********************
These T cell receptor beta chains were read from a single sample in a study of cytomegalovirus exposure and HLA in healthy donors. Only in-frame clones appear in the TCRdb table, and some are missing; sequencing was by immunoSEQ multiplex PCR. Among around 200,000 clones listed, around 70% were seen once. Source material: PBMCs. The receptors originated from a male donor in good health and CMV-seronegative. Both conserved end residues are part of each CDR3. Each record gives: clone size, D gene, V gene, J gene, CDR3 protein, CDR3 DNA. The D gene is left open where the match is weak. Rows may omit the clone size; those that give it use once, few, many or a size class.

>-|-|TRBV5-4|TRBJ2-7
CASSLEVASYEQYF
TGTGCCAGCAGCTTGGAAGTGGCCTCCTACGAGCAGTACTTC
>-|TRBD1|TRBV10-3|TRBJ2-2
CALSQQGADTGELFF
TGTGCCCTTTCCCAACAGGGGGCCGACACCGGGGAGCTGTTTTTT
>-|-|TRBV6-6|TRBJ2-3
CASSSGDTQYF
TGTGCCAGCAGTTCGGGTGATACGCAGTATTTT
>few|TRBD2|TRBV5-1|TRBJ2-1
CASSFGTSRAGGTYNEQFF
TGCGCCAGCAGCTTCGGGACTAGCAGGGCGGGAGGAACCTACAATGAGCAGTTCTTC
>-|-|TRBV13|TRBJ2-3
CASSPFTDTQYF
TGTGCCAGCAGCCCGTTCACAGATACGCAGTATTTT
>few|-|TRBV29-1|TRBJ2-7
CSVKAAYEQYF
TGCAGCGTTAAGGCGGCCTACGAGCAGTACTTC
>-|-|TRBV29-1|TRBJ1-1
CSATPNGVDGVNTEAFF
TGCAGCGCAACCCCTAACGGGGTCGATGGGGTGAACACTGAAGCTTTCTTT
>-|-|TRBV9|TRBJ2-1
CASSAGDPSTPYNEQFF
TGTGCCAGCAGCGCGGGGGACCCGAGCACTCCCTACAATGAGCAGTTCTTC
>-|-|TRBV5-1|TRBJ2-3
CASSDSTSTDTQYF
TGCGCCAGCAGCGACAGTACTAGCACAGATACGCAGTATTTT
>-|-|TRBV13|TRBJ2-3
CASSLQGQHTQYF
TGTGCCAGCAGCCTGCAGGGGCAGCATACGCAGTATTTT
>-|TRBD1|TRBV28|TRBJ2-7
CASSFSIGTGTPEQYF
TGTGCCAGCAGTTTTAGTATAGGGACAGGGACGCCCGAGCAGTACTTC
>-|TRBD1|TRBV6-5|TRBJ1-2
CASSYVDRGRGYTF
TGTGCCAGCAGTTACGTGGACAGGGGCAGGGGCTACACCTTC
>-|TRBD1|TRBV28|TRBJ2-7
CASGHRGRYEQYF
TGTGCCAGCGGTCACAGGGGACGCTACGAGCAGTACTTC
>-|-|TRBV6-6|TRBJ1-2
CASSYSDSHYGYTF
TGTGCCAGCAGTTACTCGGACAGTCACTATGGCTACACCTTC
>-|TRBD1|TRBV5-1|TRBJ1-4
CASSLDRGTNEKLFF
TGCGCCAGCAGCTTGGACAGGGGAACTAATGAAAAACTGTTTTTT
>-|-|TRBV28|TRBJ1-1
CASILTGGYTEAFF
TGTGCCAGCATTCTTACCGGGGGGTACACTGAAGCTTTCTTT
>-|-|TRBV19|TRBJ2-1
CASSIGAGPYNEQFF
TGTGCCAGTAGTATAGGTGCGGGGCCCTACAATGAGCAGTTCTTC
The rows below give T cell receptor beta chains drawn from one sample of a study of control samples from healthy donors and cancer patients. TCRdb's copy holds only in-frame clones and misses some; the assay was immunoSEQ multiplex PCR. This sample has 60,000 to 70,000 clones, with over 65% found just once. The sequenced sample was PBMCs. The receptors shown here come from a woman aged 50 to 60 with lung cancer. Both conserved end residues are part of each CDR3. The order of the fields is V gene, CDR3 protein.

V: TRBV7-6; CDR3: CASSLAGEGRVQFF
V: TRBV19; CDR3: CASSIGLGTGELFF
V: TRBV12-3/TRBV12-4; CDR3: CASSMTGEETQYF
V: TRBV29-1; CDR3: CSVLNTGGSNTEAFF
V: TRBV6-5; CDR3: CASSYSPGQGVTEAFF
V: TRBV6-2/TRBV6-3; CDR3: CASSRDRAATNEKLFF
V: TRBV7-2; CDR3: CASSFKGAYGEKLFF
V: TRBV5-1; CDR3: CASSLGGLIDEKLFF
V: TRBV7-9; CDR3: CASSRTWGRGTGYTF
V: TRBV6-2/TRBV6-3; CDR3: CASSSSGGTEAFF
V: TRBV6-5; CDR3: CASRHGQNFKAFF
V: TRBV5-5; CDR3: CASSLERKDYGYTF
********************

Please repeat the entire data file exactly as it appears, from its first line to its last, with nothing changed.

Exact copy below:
These T cell receptor beta chains were read from a single sample in a study of cytomegalovirus exposure and HLA in healthy donors. Only in-frame clones appear in the TCRdb table, and some are missing; sequencing was by immunoSEQ multiplex PCR. Among around 200,000 clones listed, around 70% were seen once. Source material: PBMCs. The receptors originated from a male donor in good health and CMV-seronegative. Both conserved end residues are part of each CDR3. Each record gives: clone size, D gene, V gene, J gene, CDR3 protein, CDR3 DNA. The D gene is left open where the match is weak. Rows may omit the clone size; those that give it use once, few, many or a size class.

>-|-|TRBV5-4|TRBJ2-7
CASSLEVASYEQYF
TGTGCCAGCAGCTTGGAAGTGGCCTCCTACGAGCAGTACTTC
>-|TRBD1|TRBV10-3|TRBJ2-2
CALSQQGADTGELFF
TGTGCCCTTTCCCAACAGGGGGCCGACACCGGGGAGCTGTTTTTT
>-|-|TRBV6-6|TRBJ2-3
CASSSGDTQYF
TGTGCCAGCAGTTCGGGTGATACGCAGTATTTT
>few|TRBD2|TRBV5-1|TRBJ2-1
CASSFGTSRAGGTYNEQFF
TGCGCCAGCAGCTTCGGGACTAGCAGGGCGGGAGGAACCTACAATGAGCAGTTCTTC
>-|-|TRBV13|TRBJ2-3
CASSPFTDTQYF
TGTGCCAGCAGCCCGTTCACAGATACGCAGTATTTT
>few|-|TRBV29-1|TRBJ2-7
CSVKAAYEQYF
TGCAGCGTTAAGGCGGCCTACGAGCAGTACTTC
>-|-|TRBV29-1|TRBJ1-1
CSATPNGVDGVNTEAFF
TGCAGCGCAACCCCTAACGGGGTCGATGGGGTGAACACTGAAGCTTTCTTT
>-|-|TRBV9|TRBJ2-1
CASSAGDPSTPYNEQFF
TGTGCCAGCAGCGCGGGGGACCCGAGCACTCCCTACAATGAGCAGTTCTTC
>-|-|TRBV5-1|TRBJ2-3
CASSDSTSTDTQYF
TGCGCCAGCAGCGACAGTACTAGCACAGATACGCAGTATTTT
>-|-|TRBV13|TRBJ2-3
CASSLQGQHTQYF
TGTGCCAGCAGCCTGCAGGGGCAGCATACGCAGTATTTT
>-|TRBD1|TRBV28|TRBJ2-7
CASSFSIGTGTPEQYF
TGTGCCAGCAGTTTTAGTATAGGGACAGGGACGCCCGAGCAGTACTTC
>-|TRBD1|TRBV6-5|TRBJ1-2
CASSYVDRGRGYTF
TGTGCCAGCAGTTACGTGGACAGGGGCAGGGGCTACACCTTC
>-|TRBD1|TRBV28|TRBJ2-7
CASGHRGRYEQYF
TGTGCCAGCGGTCACAGGGGACGCTACGAGCAGTACTTC
>-|-|TRBV6-6|TRBJ1-2
CASSYSDSHYGYTF
TGTGCCAGCAGTTACTCGGACAGTCACTATGGCTACACCTTC
>-|TRBD1|TRBV5-1|TRBJ1-4
CASSLDRGTNEKLFF
TGCGCCAGCAGCTTGGACAGGGGAACTAATGAAAAACTGTTTTTT
>-|-|TRBV28|TRBJ1-1
CASILTGGYTEAFF
TGTGCCAGCATTCTTACCGGGGGGTACACTGAAGCTTTCTTT
>-|-|TRBV19|TRBJ2-1
CASSIGAGPYNEQFF
TGTGCCAGTAGTATAGGTGCGGGGCCCTACAATGAGCAGTTCTTC
The rows below give T cell receptor beta chains drawn from one sample of a study of control samples from healthy donors and cancer patients. TCRdb's copy holds only in-frame clones and misses some; the assay was immunoSEQ multiplex PCR. This sample has 60,000 to 70,000 clones, with over 65% found just once. The sequenced sample was PBMCs. The receptors shown here come from a woman aged 50 to 60 with lung cancer. Both conserved end residues are part of each CDR3. The order of the fields is V gene, CDR3 protein.

V: TRBV7-6; CDR3: CASSLAGEGRVQFF
V: TRBV19; CDR3: CASSIGLGTGELFF
V: TRBV12-3/TRBV12-4; CDR3: CASSMTGEETQYF
V: TRBV29-1; CDR3: CSVLNTGGSNTEAFF
V: TRBV6-5; CDR3: CASSYSPGQGVTEAFF
V: TRBV6-2/TRBV6-3; CDR3: CASSRDRAATNEKLFF
V: TRBV7-2; CDR3: CASSFKGAYGEKLFF
V: TRBV5-1; CDR3: CASSLGGLIDEKLFF
V: TRBV7-9; CDR3: CASSRTWGRGTGYTF
V: TRBV6-2/TRBV6-3; CDR3: CASSSSGGTEAFF
V: TRBV6-5; CDR3: CASRHGQNFKAFF
V: TRBV5-5; CDR3: CASSLERKDYGYTF